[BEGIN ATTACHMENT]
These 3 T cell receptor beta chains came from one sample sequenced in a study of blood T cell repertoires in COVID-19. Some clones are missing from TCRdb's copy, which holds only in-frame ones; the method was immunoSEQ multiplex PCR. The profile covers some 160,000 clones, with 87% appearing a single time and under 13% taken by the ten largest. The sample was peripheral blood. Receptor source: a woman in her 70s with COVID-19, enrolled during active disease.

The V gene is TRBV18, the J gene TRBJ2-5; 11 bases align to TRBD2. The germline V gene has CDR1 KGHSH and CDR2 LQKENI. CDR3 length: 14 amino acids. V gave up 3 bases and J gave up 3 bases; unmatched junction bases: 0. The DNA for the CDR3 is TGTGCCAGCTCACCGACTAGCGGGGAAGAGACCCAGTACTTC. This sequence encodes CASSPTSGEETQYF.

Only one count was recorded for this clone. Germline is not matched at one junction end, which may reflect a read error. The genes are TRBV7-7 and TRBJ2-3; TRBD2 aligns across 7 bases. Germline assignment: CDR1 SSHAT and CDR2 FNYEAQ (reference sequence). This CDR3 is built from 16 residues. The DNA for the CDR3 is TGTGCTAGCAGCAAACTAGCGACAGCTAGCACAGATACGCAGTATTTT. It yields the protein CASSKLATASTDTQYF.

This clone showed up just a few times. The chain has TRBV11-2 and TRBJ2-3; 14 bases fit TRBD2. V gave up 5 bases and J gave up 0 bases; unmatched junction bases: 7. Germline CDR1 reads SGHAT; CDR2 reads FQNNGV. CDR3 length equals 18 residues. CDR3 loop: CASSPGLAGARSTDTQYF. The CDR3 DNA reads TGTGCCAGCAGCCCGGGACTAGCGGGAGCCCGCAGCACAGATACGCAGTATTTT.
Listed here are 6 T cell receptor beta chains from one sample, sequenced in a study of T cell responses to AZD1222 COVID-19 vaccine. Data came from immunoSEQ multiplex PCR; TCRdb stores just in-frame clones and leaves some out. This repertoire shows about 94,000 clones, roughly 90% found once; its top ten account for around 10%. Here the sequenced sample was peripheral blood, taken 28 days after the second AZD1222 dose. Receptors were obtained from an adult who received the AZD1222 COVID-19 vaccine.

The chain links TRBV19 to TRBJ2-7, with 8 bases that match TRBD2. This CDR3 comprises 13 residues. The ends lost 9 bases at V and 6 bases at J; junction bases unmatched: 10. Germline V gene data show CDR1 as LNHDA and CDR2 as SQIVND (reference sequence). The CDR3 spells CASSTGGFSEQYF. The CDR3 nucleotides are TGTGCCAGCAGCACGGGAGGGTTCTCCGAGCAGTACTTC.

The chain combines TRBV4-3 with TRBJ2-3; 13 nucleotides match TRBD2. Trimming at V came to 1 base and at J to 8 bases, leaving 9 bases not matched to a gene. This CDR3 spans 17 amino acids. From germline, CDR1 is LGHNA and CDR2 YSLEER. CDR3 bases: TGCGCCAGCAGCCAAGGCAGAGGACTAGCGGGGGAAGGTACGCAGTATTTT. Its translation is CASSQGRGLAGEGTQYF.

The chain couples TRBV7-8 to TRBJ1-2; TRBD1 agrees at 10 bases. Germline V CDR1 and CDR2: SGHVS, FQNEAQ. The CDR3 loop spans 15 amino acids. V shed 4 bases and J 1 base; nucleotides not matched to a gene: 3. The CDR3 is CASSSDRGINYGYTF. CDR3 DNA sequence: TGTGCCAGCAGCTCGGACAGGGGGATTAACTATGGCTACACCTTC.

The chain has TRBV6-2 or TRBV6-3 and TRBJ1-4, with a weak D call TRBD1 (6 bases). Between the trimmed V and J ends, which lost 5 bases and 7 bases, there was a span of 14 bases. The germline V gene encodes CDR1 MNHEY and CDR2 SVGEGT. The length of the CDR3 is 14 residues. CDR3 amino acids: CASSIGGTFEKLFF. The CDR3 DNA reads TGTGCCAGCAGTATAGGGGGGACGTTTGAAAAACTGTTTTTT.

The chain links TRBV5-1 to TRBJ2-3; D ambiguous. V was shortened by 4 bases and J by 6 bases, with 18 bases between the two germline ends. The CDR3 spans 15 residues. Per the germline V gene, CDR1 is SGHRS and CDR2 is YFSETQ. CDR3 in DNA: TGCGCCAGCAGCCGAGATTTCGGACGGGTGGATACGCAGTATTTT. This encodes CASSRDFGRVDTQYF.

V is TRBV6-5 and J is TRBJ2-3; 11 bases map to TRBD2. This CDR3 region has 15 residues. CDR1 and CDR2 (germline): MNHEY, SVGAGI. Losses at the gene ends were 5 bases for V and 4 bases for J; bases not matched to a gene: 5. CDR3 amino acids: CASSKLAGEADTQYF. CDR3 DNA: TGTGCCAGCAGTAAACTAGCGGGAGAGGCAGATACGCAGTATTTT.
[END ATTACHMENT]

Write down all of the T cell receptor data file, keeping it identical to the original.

These 3 T cell receptor beta chains came from one sample sequenced in a study of blood T cell repertoires in COVID-19. Some clones are missing from TCRdb's copy, which holds only in-frame ones; the method was immunoSEQ multiplex PCR. The profile covers some 160,000 clones, with 87% appearing a single time and under 13% taken by the ten largest. The sample was peripheral blood. Receptor source: a woman in her 70s with COVID-19, enrolled during active disease.

The V gene is TRBV18, the J gene TRBJ2-5; 11 bases align to TRBD2. The germline V gene has CDR1 KGHSH and CDR2 LQKENI. CDR3 length: 14 amino acids. V gave up 3 bases and J gave up 3 bases; unmatched junction bases: 0. The DNA for the CDR3 is TGTGCCAGCTCACCGACTAGCGGGGAAGAGACCCAGTACTTC. This sequence encodes CASSPTSGEETQYF.

Only one count was recorded for this clone. Germline is not matched at one junction end, which may reflect a read error. The genes are TRBV7-7 and TRBJ2-3; TRBD2 aligns across 7 bases. Germline assignment: CDR1 SSHAT and CDR2 FNYEAQ (reference sequence). This CDR3 is built from 16 residues. The DNA for the CDR3 is TGTGCTAGCAGCAAACTAGCGACAGCTAGCACAGATACGCAGTATTTT. It yields the protein CASSKLATASTDTQYF.

This clone showed up just a few times. The chain has TRBV11-2 and TRBJ2-3; 14 bases fit TRBD2. V gave up 5 bases and J gave up 0 bases; unmatched junction bases: 7. Germline CDR1 reads SGHAT; CDR2 reads FQNNGV. CDR3 length equals 18 residues. CDR3 loop: CASSPGLAGARSTDTQYF. The CDR3 DNA reads TGTGCCAGCAGCCCGGGACTAGCGGGAGCCCGCAGCACAGATACGCAGTATTTT.
Listed here are 6 T cell receptor beta chains from one sample, sequenced in a study of T cell responses to AZD1222 COVID-19 vaccine. Data came from immunoSEQ multiplex PCR; TCRdb stores just in-frame clones and leaves some out. This repertoire shows about 94,000 clones, roughly 90% found once; its top ten account for around 10%. Here the sequenced sample was peripheral blood, taken 28 days after the second AZD1222 dose. Receptors were obtained from an adult who received the AZD1222 COVID-19 vaccine.

The chain links TRBV19 to TRBJ2-7, with 8 bases that match TRBD2. This CDR3 comprises 13 residues. The ends lost 9 bases at V and 6 bases at J; junction bases unmatched: 10. Germline V gene data show CDR1 as LNHDA and CDR2 as SQIVND (reference sequence). The CDR3 spells CASSTGGFSEQYF. The CDR3 nucleotides are TGTGCCAGCAGCACGGGAGGGTTCTCCGAGCAGTACTTC.

The chain combines TRBV4-3 with TRBJ2-3; 13 nucleotides match TRBD2. Trimming at V came to 1 base and at J to 8 bases, leaving 9 bases not matched to a gene. This CDR3 spans 17 amino acids. From germline, CDR1 is LGHNA and CDR2 YSLEER. CDR3 bases: TGCGCCAGCAGCCAAGGCAGAGGACTAGCGGGGGAAGGTACGCAGTATTTT. Its translation is CASSQGRGLAGEGTQYF.

The chain couples TRBV7-8 to TRBJ1-2; TRBD1 agrees at 10 bases. Germline V CDR1 and CDR2: SGHVS, FQNEAQ. The CDR3 loop spans 15 amino acids. V shed 4 bases and J 1 base; nucleotides not matched to a gene: 3. The CDR3 is CASSSDRGINYGYTF. CDR3 DNA sequence: TGTGCCAGCAGCTCGGACAGGGGGATTAACTATGGCTACACCTTC.

The chain has TRBV6-2 or TRBV6-3 and TRBJ1-4, with a weak D call TRBD1 (6 bases). Between the trimmed V and J ends, which lost 5 bases and 7 bases, there was a span of 14 bases. The germline V gene encodes CDR1 MNHEY and CDR2 SVGEGT. The length of the CDR3 is 14 residues. CDR3 amino acids: CASSIGGTFEKLFF. The CDR3 DNA reads TGTGCCAGCAGTATAGGGGGGACGTTTGAAAAACTGTTTTTT.

The chain links TRBV5-1 to TRBJ2-3; D ambiguous. V was shortened by 4 bases and J by 6 bases, with 18 bases between the two germline ends. The CDR3 spans 15 residues. Per the germline V gene, CDR1 is SGHRS and CDR2 is YFSETQ. CDR3 in DNA: TGCGCCAGCAGCCGAGATTTCGGACGGGTGGATACGCAGTATTTT. This encodes CASSRDFGRVDTQYF.

V is TRBV6-5 and J is TRBJ2-3; 11 bases map to TRBD2. This CDR3 region has 15 residues. CDR1 and CDR2 (germline): MNHEY, SVGAGI. Losses at the gene ends were 5 bases for V and 4 bases for J; bases not matched to a gene: 5. CDR3 amino acids: CASSKLAGEADTQYF. CDR3 DNA: TGTGCCAGCAGTAAACTAGCGGGAGAGGCAGATACGCAGTATTTT.